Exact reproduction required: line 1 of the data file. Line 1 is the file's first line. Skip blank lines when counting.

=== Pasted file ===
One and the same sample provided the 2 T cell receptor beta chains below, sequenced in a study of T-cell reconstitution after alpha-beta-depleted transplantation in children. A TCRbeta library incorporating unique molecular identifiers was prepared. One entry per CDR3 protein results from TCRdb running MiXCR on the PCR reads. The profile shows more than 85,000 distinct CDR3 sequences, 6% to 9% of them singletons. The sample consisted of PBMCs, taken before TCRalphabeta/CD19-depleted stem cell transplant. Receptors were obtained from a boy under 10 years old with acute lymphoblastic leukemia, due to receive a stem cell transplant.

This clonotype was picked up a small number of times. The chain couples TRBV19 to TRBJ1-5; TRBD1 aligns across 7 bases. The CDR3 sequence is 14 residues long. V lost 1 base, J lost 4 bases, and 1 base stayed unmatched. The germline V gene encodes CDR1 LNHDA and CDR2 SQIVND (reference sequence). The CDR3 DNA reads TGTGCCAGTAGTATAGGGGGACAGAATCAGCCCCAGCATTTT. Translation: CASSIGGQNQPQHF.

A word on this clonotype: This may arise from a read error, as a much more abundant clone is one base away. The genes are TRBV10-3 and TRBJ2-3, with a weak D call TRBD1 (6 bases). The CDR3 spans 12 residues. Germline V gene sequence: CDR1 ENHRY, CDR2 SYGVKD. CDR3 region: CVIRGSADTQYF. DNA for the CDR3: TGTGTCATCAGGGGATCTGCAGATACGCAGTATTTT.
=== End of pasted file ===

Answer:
One and the same sample provided the 2 T cell receptor beta chains below, sequenced in a study of T-cell reconstitution after alpha-beta-depleted transplantation in children. A TCRbeta library incorporating unique molecular identifiers was prepared. One entry per CDR3 protein results from TCRdb running MiXCR on the PCR reads. The profile shows more than 85,000 distinct CDR3 sequences, 6% to 9% of them singletons. The sample consisted of PBMCs, taken before TCRalphabeta/CD19-depleted stem cell transplant. Receptors were obtained from a boy under 10 years old with acute lymphoblastic leukemia, due to receive a stem cell transplant.